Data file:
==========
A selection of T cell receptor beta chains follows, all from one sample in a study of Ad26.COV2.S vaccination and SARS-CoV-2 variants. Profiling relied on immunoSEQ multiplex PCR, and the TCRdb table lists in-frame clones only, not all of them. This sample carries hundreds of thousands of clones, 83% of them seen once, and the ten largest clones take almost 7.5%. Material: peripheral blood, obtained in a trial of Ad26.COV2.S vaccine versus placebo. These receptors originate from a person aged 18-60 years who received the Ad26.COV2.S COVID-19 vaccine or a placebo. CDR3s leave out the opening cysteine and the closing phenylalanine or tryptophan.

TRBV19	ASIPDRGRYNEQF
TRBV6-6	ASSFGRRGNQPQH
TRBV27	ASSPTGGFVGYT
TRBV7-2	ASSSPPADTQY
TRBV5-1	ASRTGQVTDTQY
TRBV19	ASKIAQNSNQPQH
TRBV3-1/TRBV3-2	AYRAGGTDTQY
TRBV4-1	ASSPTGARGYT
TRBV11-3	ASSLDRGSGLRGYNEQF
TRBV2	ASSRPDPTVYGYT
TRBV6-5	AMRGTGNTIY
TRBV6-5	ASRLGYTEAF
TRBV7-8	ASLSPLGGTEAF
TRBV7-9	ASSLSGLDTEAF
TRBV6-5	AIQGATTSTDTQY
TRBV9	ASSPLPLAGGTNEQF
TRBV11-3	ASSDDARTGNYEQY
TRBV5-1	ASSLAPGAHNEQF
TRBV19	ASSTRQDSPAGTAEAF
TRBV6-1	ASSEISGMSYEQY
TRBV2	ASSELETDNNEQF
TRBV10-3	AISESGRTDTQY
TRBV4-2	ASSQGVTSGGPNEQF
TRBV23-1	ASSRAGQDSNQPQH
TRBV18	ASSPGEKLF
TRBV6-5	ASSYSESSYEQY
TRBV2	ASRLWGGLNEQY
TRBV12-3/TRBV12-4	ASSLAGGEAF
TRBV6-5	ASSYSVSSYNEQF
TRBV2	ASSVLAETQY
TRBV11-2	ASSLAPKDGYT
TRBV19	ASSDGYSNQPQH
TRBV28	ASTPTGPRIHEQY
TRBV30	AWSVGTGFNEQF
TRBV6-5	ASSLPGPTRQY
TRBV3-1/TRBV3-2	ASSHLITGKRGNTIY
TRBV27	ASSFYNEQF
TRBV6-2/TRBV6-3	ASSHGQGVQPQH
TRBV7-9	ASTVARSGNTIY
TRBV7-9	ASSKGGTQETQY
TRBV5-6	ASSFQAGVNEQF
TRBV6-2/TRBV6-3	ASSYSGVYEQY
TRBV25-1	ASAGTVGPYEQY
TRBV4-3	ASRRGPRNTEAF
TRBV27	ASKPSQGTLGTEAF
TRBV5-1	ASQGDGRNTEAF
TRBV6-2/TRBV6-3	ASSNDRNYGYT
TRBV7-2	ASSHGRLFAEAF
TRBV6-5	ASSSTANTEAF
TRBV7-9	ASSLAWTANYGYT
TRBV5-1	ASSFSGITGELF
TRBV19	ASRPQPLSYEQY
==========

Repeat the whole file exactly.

A selection of T cell receptor beta chains follows, all from one sample in a study of Ad26.COV2.S vaccination and SARS-CoV-2 variants. Profiling relied on immunoSEQ multiplex PCR, and the TCRdb table lists in-frame clones only, not all of them. This sample carries hundreds of thousands of clones, 83% of them seen once, and the ten largest clones take almost 7.5%. Material: peripheral blood, obtained in a trial of Ad26.COV2.S vaccine versus placebo. These receptors originate from a person aged 18-60 years who received the Ad26.COV2.S COVID-19 vaccine or a placebo. CDR3s leave out the opening cysteine and the closing phenylalanine or tryptophan.

TRBV19	ASIPDRGRYNEQF
TRBV6-6	ASSFGRRGNQPQH
TRBV27	ASSPTGGFVGYT
TRBV7-2	ASSSPPADTQY
TRBV5-1	ASRTGQVTDTQY
TRBV19	ASKIAQNSNQPQH
TRBV3-1/TRBV3-2	AYRAGGTDTQY
TRBV4-1	ASSPTGARGYT
TRBV11-3	ASSLDRGSGLRGYNEQF
TRBV2	ASSRPDPTVYGYT
TRBV6-5	AMRGTGNTIY
TRBV6-5	ASRLGYTEAF
TRBV7-8	ASLSPLGGTEAF
TRBV7-9	ASSLSGLDTEAF
TRBV6-5	AIQGATTSTDTQY
TRBV9	ASSPLPLAGGTNEQF
TRBV11-3	ASSDDARTGNYEQY
TRBV5-1	ASSLAPGAHNEQF
TRBV19	ASSTRQDSPAGTAEAF
TRBV6-1	ASSEISGMSYEQY
TRBV2	ASSELETDNNEQF
TRBV10-3	AISESGRTDTQY
TRBV4-2	ASSQGVTSGGPNEQF
TRBV23-1	ASSRAGQDSNQPQH
TRBV18	ASSPGEKLF
TRBV6-5	ASSYSESSYEQY
TRBV2	ASRLWGGLNEQY
TRBV12-3/TRBV12-4	ASSLAGGEAF
TRBV6-5	ASSYSVSSYNEQF
TRBV2	ASSVLAETQY
TRBV11-2	ASSLAPKDGYT
TRBV19	ASSDGYSNQPQH
TRBV28	ASTPTGPRIHEQY
TRBV30	AWSVGTGFNEQF
TRBV6-5	ASSLPGPTRQY
TRBV3-1/TRBV3-2	ASSHLITGKRGNTIY
TRBV27	ASSFYNEQF
TRBV6-2/TRBV6-3	ASSHGQGVQPQH
TRBV7-9	ASTVARSGNTIY
TRBV7-9	ASSKGGTQETQY
TRBV5-6	ASSFQAGVNEQF
TRBV6-2/TRBV6-3	ASSYSGVYEQY
TRBV25-1	ASAGTVGPYEQY
TRBV4-3	ASRRGPRNTEAF
TRBV27	ASKPSQGTLGTEAF
TRBV5-1	ASQGDGRNTEAF
TRBV6-2/TRBV6-3	ASSNDRNYGYT
TRBV7-2	ASSHGRLFAEAF
TRBV6-5	ASSSTANTEAF
TRBV7-9	ASSLAWTANYGYT
TRBV5-1	ASSFSGITGELF
TRBV19	ASRPQPLSYEQY